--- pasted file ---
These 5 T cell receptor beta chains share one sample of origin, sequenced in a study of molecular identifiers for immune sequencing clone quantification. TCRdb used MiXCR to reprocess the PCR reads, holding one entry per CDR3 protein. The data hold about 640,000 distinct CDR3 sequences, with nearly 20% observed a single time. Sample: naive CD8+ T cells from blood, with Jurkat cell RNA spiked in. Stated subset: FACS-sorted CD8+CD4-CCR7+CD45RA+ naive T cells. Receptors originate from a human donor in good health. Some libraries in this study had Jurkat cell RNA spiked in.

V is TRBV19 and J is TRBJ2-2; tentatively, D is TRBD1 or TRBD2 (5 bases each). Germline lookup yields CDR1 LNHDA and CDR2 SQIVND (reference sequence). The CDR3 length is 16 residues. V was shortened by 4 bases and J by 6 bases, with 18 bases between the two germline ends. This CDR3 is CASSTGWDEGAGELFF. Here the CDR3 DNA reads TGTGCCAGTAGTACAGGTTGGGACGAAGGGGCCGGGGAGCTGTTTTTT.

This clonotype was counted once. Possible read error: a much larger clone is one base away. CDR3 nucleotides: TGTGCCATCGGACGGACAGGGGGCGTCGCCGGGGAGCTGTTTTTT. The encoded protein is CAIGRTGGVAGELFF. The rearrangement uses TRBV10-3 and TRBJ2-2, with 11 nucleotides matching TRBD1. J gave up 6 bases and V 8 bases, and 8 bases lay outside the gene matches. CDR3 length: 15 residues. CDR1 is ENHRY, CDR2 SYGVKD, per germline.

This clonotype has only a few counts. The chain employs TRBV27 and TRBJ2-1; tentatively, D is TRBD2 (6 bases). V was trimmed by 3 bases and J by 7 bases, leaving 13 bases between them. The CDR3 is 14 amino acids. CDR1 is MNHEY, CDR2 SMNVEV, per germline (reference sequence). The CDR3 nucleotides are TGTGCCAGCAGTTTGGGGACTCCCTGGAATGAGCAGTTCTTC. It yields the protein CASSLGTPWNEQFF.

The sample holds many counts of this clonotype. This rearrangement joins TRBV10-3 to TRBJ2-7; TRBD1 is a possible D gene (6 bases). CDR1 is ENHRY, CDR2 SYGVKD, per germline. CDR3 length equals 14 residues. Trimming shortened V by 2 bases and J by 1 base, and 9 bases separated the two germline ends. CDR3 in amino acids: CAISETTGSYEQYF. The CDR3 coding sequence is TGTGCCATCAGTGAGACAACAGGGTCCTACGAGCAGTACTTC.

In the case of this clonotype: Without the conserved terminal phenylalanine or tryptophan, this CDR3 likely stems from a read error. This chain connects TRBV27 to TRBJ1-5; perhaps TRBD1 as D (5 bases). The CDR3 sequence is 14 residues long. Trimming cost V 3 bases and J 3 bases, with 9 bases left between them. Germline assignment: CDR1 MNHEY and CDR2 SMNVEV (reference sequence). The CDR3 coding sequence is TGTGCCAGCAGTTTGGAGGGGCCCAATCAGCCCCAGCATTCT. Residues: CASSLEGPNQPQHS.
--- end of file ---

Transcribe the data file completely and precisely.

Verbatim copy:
These 5 T cell receptor beta chains share one sample of origin, sequenced in a study of molecular identifiers for immune sequencing clone quantification. TCRdb used MiXCR to reprocess the PCR reads, holding one entry per CDR3 protein. The data hold about 640,000 distinct CDR3 sequences, with nearly 20% observed a single time. Sample: naive CD8+ T cells from blood, with Jurkat cell RNA spiked in. Stated subset: FACS-sorted CD8+CD4-CCR7+CD45RA+ naive T cells. Receptors originate from a human donor in good health. Some libraries in this study had Jurkat cell RNA spiked in.

V is TRBV19 and J is TRBJ2-2; tentatively, D is TRBD1 or TRBD2 (5 bases each). Germline lookup yields CDR1 LNHDA and CDR2 SQIVND (reference sequence). The CDR3 length is 16 residues. V was shortened by 4 bases and J by 6 bases, with 18 bases between the two germline ends. This CDR3 is CASSTGWDEGAGELFF. Here the CDR3 DNA reads TGTGCCAGTAGTACAGGTTGGGACGAAGGGGCCGGGGAGCTGTTTTTT.

This clonotype was counted once. Possible read error: a much larger clone is one base away. CDR3 nucleotides: TGTGCCATCGGACGGACAGGGGGCGTCGCCGGGGAGCTGTTTTTT. The encoded protein is CAIGRTGGVAGELFF. The rearrangement uses TRBV10-3 and TRBJ2-2, with 11 nucleotides matching TRBD1. J gave up 6 bases and V 8 bases, and 8 bases lay outside the gene matches. CDR3 length: 15 residues. CDR1 is ENHRY, CDR2 SYGVKD, per germline.

This clonotype has only a few counts. The chain employs TRBV27 and TRBJ2-1; tentatively, D is TRBD2 (6 bases). V was trimmed by 3 bases and J by 7 bases, leaving 13 bases between them. The CDR3 is 14 amino acids. CDR1 is MNHEY, CDR2 SMNVEV, per germline (reference sequence). The CDR3 nucleotides are TGTGCCAGCAGTTTGGGGACTCCCTGGAATGAGCAGTTCTTC. It yields the protein CASSLGTPWNEQFF.

The sample holds many counts of this clonotype. This rearrangement joins TRBV10-3 to TRBJ2-7; TRBD1 is a possible D gene (6 bases). CDR1 is ENHRY, CDR2 SYGVKD, per germline. CDR3 length equals 14 residues. Trimming shortened V by 2 bases and J by 1 base, and 9 bases separated the two germline ends. CDR3 in amino acids: CAISETTGSYEQYF. The CDR3 coding sequence is TGTGCCATCAGTGAGACAACAGGGTCCTACGAGCAGTACTTC.

In the case of this clonotype: Without the conserved terminal phenylalanine or tryptophan, this CDR3 likely stems from a read error. This chain connects TRBV27 to TRBJ1-5; perhaps TRBD1 as D (5 bases). The CDR3 sequence is 14 residues long. Trimming cost V 3 bases and J 3 bases, with 9 bases left between them. Germline assignment: CDR1 MNHEY and CDR2 SMNVEV (reference sequence). The CDR3 coding sequence is TGTGCCAGCAGTTTGGAGGGGCCCAATCAGCCCCAGCATTCT. Residues: CASSLEGPNQPQHS.